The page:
Growing Lettuce Year Round with a High Tunnel and Fish Poop

Growing Lettuce Year Round with a High Tunnel and Fish Poop

A group of agricultural researchers at West Virginia University wanted to find out if it was possible to grow lettuce year round using high tunnel aquaponics instead of traditional greenhouse methods. Aquaponics is a term that combines “aquaculture,” the practice of farming fish as livestock in managed bodies of water, and the term “hydroponics,” a plant growing technique that uses a nutrient mix dissolved in water and clay or glass beads instead of soil. There are many different types of hydroponic and aquaponic systems.

The most common aquaponics technique is the recirculating aquaponic system. Recirculating aquaponics requires minimal water replenishment as the water flows from the fish to the plants and back again in a “closed loop” configuration. Along the loop, fish live in a pond and go about their business. Their waste products build up in the water in the form of nitrogen compounds like ammonia. When dissolved in water, these nitrogen compounds make excellent fertilizer for plants. The nitrogen rich water is then sent through a sponge lined with bacteria that convert the ammonia into a form that the plants can use – nitrates! Nitrates are the main ingredient of commercial fertilizers like Miracle Grow and also come from compost and manure. Next, powered pumps force the water through the rows of plants, bathing their roots in nutrition. The plants consume the nitrates and return clean water to the fish.

The style of aquaponics system used in this study is called a “flow through system”. It works exactly how it sounds; the water flows through the plants but does not return to the fish. This method is useful for outdoor settings where natural bodies of water with fish already exist. Fish in their natural habitat are already adapted to their environment, lifting the burden on the grower to artificially supply the optimal living conditions. That can be expensive and energy intensive, especially in temperate regions that have four seasons.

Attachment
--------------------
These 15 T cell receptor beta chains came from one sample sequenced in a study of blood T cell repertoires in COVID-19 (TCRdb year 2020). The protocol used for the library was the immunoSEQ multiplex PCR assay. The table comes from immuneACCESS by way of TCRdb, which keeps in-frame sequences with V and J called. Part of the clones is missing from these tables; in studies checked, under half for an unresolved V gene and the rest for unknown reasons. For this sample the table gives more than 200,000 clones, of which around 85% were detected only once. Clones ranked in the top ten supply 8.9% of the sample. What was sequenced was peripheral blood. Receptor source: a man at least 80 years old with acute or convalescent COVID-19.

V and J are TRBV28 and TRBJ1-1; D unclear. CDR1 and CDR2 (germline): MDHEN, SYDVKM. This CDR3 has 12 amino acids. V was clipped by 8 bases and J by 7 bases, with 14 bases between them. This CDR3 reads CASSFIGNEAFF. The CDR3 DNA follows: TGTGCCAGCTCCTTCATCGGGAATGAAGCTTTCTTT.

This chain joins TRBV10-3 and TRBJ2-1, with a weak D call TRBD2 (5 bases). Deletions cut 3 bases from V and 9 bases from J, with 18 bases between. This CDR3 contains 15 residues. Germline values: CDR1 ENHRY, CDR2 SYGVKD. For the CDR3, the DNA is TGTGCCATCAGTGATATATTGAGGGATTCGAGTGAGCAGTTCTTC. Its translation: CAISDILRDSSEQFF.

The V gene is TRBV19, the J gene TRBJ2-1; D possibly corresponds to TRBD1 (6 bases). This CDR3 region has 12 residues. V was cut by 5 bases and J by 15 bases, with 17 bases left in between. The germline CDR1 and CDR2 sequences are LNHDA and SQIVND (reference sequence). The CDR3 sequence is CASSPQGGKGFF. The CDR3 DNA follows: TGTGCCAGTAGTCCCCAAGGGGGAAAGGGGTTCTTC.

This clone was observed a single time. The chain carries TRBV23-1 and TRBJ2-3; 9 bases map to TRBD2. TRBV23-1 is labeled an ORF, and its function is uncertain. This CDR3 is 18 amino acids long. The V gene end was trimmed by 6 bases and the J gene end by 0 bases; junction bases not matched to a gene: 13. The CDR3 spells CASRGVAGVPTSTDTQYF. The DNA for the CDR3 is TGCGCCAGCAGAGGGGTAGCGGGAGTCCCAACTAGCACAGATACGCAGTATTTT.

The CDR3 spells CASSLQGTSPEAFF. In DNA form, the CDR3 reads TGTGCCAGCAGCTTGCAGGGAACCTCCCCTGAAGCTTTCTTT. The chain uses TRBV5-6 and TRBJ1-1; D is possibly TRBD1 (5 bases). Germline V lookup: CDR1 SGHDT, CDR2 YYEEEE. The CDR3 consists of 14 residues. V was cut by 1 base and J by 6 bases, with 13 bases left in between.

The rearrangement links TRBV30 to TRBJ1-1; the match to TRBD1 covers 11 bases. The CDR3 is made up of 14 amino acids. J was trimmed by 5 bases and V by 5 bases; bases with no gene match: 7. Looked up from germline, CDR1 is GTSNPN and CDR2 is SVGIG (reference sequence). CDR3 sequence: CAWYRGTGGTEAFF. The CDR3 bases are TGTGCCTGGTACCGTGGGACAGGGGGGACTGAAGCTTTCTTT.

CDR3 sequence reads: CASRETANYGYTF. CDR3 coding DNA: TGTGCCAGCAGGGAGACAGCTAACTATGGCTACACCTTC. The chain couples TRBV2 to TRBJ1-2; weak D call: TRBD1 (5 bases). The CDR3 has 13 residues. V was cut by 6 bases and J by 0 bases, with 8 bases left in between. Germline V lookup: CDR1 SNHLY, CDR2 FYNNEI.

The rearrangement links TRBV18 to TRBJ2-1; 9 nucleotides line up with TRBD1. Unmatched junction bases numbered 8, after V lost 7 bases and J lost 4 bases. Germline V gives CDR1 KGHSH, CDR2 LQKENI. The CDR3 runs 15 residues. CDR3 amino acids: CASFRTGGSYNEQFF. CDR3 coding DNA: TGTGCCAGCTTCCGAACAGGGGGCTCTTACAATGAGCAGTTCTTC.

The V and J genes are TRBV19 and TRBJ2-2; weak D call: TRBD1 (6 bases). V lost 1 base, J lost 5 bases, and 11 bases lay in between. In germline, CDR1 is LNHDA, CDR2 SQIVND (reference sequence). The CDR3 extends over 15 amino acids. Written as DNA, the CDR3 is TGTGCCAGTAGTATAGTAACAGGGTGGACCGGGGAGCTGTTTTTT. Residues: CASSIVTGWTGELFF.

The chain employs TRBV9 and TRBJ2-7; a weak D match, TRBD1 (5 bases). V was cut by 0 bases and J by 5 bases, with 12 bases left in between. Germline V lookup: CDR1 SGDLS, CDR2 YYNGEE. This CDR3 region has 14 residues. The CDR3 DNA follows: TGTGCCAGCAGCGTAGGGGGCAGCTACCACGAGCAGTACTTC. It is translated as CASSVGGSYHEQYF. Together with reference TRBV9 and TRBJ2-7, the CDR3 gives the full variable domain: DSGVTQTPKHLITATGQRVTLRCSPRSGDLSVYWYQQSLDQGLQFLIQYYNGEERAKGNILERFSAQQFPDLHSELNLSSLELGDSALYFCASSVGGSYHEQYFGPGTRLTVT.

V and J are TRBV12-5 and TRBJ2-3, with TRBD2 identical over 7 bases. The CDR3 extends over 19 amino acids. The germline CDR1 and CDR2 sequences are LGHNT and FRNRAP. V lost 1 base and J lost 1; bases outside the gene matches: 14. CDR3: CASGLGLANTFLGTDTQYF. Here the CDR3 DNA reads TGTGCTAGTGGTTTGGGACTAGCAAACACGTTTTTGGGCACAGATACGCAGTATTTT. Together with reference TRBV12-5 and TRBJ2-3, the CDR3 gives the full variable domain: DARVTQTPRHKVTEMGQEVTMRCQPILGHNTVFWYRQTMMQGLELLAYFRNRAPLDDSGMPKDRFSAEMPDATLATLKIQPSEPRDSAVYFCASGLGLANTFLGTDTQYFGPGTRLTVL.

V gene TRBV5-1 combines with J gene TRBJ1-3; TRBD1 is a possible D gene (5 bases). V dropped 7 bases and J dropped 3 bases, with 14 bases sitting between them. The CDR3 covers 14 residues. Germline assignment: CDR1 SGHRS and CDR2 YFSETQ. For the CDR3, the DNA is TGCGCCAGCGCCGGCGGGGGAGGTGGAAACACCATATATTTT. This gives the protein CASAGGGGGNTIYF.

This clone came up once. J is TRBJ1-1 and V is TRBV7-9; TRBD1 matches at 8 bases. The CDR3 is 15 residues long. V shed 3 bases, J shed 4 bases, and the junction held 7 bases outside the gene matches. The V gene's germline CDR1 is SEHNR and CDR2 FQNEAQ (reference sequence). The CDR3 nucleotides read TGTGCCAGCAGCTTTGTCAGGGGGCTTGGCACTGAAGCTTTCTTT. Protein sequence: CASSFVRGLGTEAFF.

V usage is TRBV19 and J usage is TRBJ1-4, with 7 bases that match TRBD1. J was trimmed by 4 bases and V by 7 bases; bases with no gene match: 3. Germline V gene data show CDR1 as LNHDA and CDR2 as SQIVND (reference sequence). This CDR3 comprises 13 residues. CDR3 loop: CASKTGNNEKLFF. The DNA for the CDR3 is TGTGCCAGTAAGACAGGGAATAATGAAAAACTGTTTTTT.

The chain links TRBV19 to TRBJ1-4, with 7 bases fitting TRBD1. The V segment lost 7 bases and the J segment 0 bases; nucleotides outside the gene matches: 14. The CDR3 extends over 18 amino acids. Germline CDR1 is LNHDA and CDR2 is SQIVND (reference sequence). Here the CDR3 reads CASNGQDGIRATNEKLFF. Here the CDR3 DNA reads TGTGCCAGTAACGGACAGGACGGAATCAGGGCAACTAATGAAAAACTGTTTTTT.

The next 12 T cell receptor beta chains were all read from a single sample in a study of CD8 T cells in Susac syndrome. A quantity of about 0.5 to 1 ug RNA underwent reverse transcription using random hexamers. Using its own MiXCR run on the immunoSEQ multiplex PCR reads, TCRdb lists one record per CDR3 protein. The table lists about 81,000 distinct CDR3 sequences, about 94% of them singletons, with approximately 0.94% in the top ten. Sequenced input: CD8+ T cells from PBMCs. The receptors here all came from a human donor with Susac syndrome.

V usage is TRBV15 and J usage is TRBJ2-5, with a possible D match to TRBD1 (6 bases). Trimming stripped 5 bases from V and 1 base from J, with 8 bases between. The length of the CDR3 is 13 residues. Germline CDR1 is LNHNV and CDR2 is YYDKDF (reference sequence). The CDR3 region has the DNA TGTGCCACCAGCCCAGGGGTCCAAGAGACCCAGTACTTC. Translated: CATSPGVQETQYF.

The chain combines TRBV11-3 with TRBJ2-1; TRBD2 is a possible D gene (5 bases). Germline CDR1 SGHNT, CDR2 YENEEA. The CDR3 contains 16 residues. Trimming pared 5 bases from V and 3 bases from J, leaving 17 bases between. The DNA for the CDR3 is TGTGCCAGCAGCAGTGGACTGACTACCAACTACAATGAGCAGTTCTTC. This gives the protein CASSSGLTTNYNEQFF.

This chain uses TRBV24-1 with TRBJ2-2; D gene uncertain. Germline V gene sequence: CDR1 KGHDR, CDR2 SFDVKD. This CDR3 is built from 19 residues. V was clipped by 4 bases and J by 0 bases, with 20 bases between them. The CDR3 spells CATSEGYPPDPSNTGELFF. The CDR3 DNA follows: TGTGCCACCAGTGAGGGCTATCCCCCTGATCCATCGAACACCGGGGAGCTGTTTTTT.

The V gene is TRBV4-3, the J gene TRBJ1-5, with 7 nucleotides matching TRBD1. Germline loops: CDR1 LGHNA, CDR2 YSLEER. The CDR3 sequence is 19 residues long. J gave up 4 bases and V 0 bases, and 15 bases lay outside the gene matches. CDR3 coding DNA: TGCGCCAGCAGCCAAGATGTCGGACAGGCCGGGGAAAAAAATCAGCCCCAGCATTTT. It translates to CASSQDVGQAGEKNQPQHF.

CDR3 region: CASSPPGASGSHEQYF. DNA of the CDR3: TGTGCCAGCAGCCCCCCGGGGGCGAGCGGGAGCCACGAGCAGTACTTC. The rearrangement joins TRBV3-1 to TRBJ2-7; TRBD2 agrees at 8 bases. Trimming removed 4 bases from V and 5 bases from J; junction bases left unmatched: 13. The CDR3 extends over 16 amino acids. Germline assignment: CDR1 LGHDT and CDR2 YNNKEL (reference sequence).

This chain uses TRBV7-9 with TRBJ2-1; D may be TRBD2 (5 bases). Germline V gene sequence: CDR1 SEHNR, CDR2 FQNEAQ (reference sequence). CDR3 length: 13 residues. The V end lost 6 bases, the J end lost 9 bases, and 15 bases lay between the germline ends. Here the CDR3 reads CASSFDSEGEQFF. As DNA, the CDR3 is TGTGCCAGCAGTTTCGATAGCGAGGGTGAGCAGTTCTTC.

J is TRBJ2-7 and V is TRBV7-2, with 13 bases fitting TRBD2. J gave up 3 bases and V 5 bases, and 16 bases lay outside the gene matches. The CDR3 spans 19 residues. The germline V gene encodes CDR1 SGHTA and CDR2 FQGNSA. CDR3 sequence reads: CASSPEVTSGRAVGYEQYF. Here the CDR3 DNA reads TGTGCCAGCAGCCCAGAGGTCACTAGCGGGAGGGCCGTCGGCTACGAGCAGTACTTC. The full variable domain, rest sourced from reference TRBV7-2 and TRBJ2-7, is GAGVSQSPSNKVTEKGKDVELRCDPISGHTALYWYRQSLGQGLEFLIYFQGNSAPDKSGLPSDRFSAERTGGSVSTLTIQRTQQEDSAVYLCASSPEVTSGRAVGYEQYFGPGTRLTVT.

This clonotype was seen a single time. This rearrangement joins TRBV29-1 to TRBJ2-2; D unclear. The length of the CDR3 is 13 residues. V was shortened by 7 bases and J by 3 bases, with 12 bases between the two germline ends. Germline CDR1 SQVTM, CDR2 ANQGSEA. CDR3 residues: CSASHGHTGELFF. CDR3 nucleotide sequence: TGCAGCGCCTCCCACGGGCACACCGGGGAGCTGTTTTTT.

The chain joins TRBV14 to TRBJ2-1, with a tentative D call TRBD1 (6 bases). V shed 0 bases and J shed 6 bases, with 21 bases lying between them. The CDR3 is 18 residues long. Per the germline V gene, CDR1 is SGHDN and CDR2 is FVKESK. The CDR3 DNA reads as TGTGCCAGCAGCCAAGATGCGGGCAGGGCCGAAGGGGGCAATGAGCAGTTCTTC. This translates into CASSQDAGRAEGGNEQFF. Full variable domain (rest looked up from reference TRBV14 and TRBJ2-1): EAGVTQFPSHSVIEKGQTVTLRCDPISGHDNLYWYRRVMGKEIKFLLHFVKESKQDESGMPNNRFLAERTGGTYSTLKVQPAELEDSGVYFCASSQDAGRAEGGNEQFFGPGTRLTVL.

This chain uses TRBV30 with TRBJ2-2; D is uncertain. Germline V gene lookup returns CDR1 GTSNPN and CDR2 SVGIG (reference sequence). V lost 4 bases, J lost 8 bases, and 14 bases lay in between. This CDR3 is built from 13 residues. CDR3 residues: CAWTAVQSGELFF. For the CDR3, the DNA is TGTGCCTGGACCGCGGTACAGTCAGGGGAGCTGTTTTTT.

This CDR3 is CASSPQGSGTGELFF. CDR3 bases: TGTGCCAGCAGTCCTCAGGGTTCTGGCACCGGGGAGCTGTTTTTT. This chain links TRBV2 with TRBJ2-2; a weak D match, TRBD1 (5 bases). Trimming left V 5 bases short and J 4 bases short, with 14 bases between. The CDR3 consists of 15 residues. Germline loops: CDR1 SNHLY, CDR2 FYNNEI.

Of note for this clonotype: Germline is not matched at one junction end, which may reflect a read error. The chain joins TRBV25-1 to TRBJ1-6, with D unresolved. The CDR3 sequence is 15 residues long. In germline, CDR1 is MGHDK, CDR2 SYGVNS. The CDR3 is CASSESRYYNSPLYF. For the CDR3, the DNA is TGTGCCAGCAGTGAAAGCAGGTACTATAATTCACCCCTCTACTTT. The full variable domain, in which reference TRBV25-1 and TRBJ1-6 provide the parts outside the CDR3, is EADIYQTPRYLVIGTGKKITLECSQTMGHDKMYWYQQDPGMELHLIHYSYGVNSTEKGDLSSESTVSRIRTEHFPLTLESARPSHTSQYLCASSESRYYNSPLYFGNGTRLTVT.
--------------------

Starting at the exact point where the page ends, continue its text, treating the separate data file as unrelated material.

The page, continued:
Lettuce comes in many varieties and is also a popular crop — Americans eat 23 pounds of lettuce per person annually! The researchers hoped to be able to use the fish waste to boost their lettuce production and grow all year, instead of just during the warmer months. Lettuce is not particularly cold tolerant, so being able to produce it year round to meet the demand is a both a logistical and economic challenge for farmers.

To take advantage of outdoor waterways while controlling the air temperature, a high tunnel was used. A high tunnel is like a greenhouse, only moveable. It consists of a metal frame in the shape of a tube, and across the metal bones of the high tunnel is stretched an insulating plastic material. Think of it like a giant crop tent. The high tunnel does not require a foundation like a greenhouse, which is a more permanent structure, and thus can be placed over outdoor plots during colder months. High tunnels also allow farmers to shift growing locations easily and avoid wearing out the soil.

Researchers conducted their experiments using rainbow trout from a nearby spring and Red Sails lettuce. Crop production data was analyzed by weighing the lettuce produced during each season, but to make sure the data was reliable, scientists also measured light intensity and air temperature throughout the experiments. These factors can also influence yield, so they were sure to keep track of them during the experiment. The results were quite promising! They showed that lettuce production year round is indeed possible with flow through, spring-fed, high tunnel aquaponics, but winter yields were still too low for their needs. Most notably, however, they were able to grow 26 times more lettuce in the same amount of space using the aquaponics system compared to the field techniques used in previous years!

Sustainable farming methods such as recirculating and flow through aquaponics are making a splash in urban agriculture as well as in traditional agricultural circles. These techniques can be adapted for both indoor and outdoor operations. They also could be applied to food production in long term space flight, or as a way to save areas that can no longer grow food due to climate change. These applications have their shortcomings that critics are not shy to mention, primarily their energy demand. However, if the crop yield can be increased in areas that otherwise struggle with famine, the high energy cost may be well worth it.

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